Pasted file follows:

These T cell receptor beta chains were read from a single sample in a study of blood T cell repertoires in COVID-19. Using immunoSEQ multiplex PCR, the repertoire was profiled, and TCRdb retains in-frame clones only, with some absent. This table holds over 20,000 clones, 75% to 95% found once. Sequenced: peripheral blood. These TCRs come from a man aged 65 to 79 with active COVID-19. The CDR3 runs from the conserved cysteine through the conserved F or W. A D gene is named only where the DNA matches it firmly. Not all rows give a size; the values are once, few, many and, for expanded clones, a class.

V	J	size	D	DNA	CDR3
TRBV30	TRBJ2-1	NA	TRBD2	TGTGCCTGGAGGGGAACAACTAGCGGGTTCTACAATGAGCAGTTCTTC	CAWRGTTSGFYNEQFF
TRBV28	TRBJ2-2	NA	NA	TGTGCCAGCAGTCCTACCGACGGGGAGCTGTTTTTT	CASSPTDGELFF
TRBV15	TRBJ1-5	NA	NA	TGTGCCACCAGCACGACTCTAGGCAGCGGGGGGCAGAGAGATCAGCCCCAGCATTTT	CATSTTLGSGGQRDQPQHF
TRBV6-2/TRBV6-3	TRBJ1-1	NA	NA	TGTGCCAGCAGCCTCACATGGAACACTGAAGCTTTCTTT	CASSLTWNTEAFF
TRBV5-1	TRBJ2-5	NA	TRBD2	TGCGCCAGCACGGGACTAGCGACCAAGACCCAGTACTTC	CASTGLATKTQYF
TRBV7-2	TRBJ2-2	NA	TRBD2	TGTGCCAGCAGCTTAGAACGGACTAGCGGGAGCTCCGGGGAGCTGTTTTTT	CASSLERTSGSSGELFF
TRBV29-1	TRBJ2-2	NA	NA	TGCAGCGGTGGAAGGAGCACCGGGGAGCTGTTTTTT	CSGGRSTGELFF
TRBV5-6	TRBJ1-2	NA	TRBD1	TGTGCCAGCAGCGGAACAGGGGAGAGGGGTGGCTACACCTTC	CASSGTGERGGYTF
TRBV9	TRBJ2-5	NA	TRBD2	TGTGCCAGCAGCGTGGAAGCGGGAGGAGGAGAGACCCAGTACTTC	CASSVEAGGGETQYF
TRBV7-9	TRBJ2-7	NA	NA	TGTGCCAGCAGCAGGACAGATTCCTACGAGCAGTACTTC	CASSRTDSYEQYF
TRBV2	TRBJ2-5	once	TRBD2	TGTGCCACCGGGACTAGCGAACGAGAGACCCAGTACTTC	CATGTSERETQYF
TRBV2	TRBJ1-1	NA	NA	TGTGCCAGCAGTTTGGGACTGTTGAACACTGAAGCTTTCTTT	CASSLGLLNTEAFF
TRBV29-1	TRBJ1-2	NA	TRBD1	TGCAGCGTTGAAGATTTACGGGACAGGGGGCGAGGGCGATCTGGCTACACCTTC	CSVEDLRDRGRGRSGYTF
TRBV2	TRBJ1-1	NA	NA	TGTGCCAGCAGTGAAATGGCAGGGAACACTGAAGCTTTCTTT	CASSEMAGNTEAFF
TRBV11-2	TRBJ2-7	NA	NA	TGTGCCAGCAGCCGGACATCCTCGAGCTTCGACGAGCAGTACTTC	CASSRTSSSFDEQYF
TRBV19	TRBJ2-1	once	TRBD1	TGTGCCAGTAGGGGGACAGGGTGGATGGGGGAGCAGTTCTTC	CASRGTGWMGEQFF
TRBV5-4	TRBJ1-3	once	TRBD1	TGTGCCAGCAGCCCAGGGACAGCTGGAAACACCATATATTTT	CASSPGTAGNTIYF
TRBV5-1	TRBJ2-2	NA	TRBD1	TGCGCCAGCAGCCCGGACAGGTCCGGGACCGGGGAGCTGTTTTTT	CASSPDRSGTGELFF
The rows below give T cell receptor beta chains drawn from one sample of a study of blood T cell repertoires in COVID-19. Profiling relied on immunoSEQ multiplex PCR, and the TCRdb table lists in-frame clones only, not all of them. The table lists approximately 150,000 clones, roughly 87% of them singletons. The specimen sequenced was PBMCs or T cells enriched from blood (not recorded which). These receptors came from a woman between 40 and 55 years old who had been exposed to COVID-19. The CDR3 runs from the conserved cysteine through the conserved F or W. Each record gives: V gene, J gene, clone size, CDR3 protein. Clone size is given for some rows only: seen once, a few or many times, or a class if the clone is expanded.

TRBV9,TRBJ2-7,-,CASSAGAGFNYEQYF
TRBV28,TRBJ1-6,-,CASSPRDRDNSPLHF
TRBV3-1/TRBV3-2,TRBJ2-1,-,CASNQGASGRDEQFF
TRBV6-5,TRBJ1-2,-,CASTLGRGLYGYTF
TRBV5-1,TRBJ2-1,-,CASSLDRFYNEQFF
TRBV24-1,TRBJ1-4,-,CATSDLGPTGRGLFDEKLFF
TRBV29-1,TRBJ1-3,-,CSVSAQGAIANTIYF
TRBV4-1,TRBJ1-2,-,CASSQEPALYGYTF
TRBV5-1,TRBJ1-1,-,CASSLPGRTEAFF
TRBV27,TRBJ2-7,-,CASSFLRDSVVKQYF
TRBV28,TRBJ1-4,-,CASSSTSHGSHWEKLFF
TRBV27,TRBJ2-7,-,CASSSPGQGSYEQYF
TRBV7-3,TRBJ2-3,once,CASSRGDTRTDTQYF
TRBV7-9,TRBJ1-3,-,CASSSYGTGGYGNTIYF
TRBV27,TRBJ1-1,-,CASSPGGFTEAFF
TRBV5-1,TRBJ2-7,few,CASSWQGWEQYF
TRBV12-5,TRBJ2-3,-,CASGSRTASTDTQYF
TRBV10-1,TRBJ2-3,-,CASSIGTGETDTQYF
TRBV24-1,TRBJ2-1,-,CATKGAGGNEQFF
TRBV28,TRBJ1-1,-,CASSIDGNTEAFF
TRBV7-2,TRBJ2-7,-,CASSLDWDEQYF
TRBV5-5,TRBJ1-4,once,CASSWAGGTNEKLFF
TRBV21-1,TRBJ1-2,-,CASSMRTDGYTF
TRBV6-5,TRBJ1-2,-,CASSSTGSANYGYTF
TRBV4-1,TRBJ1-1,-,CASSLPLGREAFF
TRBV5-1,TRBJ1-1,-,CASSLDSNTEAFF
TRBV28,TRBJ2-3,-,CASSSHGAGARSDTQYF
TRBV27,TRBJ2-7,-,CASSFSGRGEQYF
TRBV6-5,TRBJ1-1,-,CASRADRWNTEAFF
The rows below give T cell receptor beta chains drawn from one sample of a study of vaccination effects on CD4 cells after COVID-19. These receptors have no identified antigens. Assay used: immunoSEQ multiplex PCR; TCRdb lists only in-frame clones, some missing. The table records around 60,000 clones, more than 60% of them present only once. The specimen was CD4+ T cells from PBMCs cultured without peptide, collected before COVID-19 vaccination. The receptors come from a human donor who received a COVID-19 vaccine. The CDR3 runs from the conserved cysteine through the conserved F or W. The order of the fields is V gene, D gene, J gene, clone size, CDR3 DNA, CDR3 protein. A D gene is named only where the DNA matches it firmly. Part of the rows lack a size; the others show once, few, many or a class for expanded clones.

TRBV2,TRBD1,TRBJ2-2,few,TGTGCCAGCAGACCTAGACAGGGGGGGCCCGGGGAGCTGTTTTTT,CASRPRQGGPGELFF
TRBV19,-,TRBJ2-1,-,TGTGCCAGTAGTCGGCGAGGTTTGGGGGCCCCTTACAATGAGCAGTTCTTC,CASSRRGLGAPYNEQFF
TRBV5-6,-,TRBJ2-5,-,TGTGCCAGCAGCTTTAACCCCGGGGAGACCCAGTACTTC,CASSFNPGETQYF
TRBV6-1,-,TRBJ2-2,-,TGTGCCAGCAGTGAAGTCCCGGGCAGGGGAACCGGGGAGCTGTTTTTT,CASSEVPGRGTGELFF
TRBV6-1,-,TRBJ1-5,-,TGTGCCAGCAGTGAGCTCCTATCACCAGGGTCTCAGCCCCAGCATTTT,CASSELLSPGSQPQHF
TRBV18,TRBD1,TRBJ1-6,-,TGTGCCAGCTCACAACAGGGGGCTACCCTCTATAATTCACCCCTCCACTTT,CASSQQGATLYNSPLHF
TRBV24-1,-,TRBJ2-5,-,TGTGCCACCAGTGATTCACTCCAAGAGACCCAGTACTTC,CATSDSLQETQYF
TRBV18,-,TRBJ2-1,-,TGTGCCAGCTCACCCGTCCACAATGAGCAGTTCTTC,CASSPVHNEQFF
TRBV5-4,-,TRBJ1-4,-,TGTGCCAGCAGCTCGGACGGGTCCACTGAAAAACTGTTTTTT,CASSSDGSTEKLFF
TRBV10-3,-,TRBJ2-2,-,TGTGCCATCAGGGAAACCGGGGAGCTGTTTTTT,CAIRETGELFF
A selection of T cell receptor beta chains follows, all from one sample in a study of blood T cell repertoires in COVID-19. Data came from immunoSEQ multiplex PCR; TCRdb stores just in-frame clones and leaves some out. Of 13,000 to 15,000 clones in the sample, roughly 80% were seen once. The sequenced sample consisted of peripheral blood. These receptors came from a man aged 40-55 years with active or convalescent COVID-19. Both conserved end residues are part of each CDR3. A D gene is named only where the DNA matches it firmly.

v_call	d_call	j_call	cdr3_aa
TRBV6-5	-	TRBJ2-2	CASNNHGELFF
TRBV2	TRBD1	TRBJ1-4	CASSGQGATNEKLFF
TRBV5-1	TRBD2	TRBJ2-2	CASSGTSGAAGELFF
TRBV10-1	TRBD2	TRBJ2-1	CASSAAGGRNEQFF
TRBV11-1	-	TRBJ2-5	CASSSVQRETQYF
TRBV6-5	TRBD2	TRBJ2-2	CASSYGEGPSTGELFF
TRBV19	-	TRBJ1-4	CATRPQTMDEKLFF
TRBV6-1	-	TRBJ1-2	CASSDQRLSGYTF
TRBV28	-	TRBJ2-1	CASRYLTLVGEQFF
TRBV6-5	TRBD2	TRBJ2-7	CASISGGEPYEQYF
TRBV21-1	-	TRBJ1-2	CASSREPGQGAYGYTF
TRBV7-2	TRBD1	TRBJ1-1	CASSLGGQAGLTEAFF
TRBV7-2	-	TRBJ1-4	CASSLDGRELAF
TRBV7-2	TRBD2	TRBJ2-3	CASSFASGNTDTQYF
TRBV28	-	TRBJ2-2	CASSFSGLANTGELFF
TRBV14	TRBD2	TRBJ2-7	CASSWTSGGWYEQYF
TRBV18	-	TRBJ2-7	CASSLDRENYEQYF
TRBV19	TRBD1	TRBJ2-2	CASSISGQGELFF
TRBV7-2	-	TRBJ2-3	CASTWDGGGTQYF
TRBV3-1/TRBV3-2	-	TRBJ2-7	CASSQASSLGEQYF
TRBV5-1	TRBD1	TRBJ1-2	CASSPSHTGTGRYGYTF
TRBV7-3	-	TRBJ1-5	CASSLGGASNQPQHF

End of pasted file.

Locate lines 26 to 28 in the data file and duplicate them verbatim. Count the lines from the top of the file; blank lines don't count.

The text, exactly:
TRBV5-1,TRBJ2-1,-,CASSLDRFYNEQFF
TRBV24-1,TRBJ1-4,-,CATSDLGPTGRGLFDEKLFF
TRBV29-1,TRBJ1-3,-,CSVSAQGAIANTIYF